Homemade clarified butter (ghee)


Angie @ the Novice Gardener, this is for you! At last week’s Fiesta Friday party, she brought up this topic of making ghee. I thought I would post this basic recipe for making ghee at home, something that most Indian households do on a regular basis. Sharing this aromatic, heavenly liquid at this week’s Fiesta party too, co-hosted by Nancy and Loretta.

Ghee or clarified butter has been used for thousands of years and is highly regarded in Ayurveda for its medicinal properties. ThisΒ is a good article on the ayurvedic benefits. Another article that is useful is here. It also has a longer shelf life than butter since it has zero water in it.

I use ghee to fry spices in some dishes, because of its high smoke point. Traditionally, in south-Indian meals ghee is melted and served with rice as the first thing to eat. It is said that it coats the stomach lining and helps in digestion and absorption of nutrients.

Making ghee at home is very simple and is highly economical. Yes! Even if I start with organic butter, the resultant ghee is half as expensive as what is available in Indian supermarkets. And the taste of fresh ghee is WAY better than those. If you are looking to buy ghee for taste-testing, I recommend the Guru Nanak brand.


Making ghee

Here, I have used 6 sticks of butter which yields about 515 g of ghee.

Other Ingredients

for flavor (optional) :Β 1. pinch of cumin seeds, one small dried red chilly, one curry leaf.

for quenching: 1/2 tsp. of yogurt


Heat butter in a heavy bottomed pan. When it has completely melted, it froths up as the water starts to escape. At this point, add the spices.


As the water continues to escape, froth dies down slowly. At this point keep monitoring and stirring frequently.


Stir up the solids from the bottom. They look white. Reduce heat to low and monitor closely.


As the froth dies down gradually, keep stirring and looking at the color of the solids. The moment they turn light brown, it is done.

Add the yogurt to “quench” the process, a term used by chemists. It means stopping a reaction by deactivating one of the starting materials. There is a hissing noise at this point. Take it off the heat. Allow solids which are completely brown, to settle.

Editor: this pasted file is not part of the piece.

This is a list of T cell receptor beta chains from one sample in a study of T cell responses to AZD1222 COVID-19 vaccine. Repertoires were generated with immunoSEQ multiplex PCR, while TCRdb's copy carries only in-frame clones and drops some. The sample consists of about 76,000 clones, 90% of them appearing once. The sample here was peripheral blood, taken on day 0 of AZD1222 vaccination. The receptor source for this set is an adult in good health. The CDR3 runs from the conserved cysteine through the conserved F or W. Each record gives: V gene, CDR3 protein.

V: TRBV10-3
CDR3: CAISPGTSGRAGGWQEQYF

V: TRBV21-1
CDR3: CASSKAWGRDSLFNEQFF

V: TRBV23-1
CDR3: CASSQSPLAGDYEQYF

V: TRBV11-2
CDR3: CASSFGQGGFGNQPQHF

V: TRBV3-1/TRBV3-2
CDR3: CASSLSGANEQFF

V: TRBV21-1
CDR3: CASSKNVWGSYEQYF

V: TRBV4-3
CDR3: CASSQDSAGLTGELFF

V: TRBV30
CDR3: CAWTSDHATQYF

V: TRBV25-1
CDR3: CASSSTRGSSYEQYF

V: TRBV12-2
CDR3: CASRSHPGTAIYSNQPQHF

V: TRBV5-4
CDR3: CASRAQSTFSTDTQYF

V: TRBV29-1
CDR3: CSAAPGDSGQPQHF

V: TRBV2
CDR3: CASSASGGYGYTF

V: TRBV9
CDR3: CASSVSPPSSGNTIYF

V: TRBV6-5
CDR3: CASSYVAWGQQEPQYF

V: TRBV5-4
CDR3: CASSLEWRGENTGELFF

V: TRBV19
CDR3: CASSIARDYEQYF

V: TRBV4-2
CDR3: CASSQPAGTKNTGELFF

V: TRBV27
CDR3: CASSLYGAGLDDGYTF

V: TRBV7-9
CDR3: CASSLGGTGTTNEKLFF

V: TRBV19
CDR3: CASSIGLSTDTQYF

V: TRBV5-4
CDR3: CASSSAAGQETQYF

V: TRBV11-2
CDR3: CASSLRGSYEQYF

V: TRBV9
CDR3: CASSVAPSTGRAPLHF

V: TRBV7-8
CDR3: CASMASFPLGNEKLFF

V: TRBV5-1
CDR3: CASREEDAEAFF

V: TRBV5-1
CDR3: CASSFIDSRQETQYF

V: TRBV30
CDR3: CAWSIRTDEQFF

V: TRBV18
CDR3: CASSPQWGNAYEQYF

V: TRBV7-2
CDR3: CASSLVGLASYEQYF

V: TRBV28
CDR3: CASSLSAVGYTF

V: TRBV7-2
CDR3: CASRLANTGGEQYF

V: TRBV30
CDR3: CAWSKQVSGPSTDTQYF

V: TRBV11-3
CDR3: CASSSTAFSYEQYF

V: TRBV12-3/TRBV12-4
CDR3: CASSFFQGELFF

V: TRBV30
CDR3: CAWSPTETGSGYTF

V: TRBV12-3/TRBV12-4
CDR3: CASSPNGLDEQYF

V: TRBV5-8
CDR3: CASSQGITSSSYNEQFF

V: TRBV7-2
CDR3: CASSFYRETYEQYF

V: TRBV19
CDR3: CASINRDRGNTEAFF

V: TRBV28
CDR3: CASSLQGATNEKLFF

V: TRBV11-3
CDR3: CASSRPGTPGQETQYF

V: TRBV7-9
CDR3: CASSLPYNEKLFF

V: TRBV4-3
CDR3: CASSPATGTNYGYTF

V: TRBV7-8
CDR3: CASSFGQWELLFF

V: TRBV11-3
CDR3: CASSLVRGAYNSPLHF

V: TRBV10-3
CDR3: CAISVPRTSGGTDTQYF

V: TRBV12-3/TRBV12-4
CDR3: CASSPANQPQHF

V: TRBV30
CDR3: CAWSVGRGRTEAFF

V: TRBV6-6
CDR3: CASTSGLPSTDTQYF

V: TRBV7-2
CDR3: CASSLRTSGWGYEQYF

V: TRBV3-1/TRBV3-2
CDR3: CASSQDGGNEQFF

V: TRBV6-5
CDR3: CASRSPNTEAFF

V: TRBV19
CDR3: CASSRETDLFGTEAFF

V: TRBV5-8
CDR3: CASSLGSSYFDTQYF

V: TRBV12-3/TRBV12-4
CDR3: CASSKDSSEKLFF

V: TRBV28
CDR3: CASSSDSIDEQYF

After it cools, decant the clear liquid into a glass jar. The remaining solids can be combined with some brown sugar and consumed. It is tasty too!


Store at room temperature. Stays fresh for 6-8 weeks.


18 responses to “Homemade clarified butter (ghee)

  1. Pingback: Chicken Green Tomato Jalfrezi| Fiesta Friday #41 | The Novice Gardener·

  2. This is just great, Apsara! Thank you so much! Guess what? Butter on sale this week, perfect timing! Never knew about adding spices and yogurt before, now I’m thinking of possibilities with the spices. Cinnamon or star anise would be great, I think. What do you think?


    • It’s my pleasure, Angie. I’ve never thought about adding other spices, but that sounds like a great idea. Maybe cardamom or clove would be good too.


  3. Nice idea! Reminded me of the days when y mom used to make ghee from meegada! I remember the black portion left out was called Godaavari in our area!! I will try this method too.


  4. My mom used to make ghee at home from scratch, meaning, first making butter from cream that was collected from milk for about a month and then making ghee from the butter! Used to take about half a day for the whole process! But that ghee was so wonderfully fragrant, the store-bought stuff doesnt even come close πŸ™‚ The left-over brown solids taste very good in baked good too.


  5. This is a fabulous tutorial, Apsara! I really appreciate the step by step photos. I would never had guessed that something so delicious could be so simple to make at home. Thanks you, so much, for sharing your recipe and technique with the Fiesta Friday group. πŸ™‚


  6. Welcome to FIesta Friday Apsara. I figured somebody would come up with a recipe for dear Angie, and I’m so glad that you did. I made ghee just once, but I didn’t know much about the addition of whole spices and yogurt. Will have to give it another try. I like using ghee in chapatis, but then everybody said it was real bad for you, so I stopped. Just last week I sat in on a lecture that on Ayurveda and how ghee was used for its medicinal properties, so I guess it’s not so bad after all.


Leave a Reply

Fill in your details below or click an icon to log in:

WordPress.com Logo

You are commenting using your WordPress.com account. Log Out /  Change )

Twitter picture

You are commenting using your Twitter account. Log Out /  Change )

Facebook photo

You are commenting using your Facebook account. Log Out /  Change )

Connecting to %s